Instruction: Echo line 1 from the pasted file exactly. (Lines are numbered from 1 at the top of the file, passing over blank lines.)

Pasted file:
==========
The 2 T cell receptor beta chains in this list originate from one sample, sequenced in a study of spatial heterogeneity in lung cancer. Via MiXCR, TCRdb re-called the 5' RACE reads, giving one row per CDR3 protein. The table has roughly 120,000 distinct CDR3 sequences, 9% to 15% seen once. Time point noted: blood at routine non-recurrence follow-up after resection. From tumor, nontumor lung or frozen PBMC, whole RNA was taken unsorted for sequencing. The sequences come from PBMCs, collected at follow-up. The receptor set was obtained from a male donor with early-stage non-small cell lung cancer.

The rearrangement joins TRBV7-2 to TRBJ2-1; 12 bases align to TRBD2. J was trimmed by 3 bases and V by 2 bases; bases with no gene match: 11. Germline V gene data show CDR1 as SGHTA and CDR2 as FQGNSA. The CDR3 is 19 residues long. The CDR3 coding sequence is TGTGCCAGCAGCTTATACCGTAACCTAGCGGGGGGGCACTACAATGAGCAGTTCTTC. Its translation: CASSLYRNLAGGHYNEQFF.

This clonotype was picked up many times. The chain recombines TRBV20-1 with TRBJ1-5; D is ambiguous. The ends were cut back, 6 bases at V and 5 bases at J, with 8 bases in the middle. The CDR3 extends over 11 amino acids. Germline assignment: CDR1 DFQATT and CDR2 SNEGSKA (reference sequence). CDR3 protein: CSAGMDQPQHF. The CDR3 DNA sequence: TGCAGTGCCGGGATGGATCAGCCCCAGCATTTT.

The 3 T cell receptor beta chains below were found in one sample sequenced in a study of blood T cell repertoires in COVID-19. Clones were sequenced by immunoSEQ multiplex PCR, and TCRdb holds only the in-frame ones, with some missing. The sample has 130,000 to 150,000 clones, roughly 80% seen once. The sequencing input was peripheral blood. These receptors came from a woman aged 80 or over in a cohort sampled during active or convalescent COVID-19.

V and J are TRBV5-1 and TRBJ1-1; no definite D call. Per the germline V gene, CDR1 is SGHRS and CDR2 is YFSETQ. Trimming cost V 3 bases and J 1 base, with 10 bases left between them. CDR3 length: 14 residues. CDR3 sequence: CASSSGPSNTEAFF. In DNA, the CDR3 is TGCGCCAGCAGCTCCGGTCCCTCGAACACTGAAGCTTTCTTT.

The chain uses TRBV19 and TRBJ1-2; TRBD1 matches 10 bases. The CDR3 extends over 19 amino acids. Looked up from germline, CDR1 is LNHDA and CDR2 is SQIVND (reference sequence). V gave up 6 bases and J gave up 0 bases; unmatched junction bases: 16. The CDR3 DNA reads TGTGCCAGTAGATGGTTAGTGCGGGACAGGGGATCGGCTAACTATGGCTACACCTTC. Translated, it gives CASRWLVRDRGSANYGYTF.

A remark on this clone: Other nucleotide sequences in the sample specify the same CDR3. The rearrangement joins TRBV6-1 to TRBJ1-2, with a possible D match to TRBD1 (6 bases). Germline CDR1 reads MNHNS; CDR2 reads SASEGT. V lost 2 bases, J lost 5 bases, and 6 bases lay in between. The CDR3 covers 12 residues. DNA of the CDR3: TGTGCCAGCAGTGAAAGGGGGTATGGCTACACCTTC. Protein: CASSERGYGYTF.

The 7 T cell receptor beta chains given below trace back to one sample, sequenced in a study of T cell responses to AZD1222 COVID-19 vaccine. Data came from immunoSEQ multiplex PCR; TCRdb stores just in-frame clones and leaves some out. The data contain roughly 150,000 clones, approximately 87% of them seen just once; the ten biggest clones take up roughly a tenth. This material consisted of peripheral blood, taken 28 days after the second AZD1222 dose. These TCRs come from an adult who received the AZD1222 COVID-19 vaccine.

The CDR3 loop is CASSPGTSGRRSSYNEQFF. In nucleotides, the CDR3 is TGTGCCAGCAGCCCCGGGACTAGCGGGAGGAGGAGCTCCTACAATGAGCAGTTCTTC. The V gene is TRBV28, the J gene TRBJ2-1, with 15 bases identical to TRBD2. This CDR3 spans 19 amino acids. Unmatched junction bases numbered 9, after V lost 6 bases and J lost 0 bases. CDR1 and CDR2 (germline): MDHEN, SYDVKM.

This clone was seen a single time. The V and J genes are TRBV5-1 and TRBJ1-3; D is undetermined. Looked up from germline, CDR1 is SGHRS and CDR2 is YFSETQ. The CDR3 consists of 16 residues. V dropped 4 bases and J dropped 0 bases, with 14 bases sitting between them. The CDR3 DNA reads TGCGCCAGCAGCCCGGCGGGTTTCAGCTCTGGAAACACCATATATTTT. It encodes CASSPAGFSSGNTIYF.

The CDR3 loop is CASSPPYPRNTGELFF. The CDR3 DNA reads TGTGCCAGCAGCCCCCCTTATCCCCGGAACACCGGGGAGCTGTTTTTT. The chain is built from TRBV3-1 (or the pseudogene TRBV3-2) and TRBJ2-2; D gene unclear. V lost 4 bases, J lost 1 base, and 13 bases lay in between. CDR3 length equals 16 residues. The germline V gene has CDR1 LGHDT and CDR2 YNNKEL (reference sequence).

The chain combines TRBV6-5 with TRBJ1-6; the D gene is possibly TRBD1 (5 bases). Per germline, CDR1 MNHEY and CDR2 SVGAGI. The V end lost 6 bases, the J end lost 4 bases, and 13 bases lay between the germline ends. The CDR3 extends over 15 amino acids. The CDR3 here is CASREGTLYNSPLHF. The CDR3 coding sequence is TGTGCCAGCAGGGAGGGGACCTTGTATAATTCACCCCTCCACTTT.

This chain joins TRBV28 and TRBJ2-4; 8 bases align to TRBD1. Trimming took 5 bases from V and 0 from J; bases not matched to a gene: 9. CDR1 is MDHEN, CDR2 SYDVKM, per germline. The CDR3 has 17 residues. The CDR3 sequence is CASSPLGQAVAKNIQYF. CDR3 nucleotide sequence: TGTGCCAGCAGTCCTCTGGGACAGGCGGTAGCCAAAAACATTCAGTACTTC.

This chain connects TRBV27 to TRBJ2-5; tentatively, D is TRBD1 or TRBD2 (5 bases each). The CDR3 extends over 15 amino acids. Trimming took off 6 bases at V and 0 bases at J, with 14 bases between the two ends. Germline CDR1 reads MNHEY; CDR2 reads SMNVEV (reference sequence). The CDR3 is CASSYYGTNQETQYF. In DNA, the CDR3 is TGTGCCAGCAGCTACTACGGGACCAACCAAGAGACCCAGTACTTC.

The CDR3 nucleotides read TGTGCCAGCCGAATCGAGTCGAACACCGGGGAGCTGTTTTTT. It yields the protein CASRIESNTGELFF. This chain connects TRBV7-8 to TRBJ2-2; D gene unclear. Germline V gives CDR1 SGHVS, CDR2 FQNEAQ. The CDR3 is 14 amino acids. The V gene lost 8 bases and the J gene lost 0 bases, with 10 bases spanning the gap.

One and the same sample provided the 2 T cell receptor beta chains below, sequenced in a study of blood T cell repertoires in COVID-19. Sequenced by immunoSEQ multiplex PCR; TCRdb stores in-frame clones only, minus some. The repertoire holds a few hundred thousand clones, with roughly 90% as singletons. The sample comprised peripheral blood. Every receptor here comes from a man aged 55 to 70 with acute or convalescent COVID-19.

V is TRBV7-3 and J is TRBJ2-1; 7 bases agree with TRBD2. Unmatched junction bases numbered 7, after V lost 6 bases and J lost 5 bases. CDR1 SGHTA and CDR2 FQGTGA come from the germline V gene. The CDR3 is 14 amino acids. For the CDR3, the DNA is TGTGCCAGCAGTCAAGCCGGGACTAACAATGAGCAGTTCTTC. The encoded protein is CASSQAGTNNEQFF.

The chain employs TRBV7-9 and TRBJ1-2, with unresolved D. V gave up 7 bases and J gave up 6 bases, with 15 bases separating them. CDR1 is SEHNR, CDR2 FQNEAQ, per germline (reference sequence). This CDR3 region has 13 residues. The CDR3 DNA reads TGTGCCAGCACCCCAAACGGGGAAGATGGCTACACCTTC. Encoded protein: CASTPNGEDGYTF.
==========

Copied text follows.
The 2 T cell receptor beta chains in this list originate from one sample, sequenced in a study of spatial heterogeneity in lung cancer. Via MiXCR, TCRdb re-called the 5' RACE reads, giving one row per CDR3 protein. The table has roughly 120,000 distinct CDR3 sequences, 9% to 15% seen once. Time point noted: blood at routine non-recurrence follow-up after resection. From tumor, nontumor lung or frozen PBMC, whole RNA was taken unsorted for sequencing. The sequences come from PBMCs, collected at follow-up. The receptor set was obtained from a male donor with early-stage non-small cell lung cancer.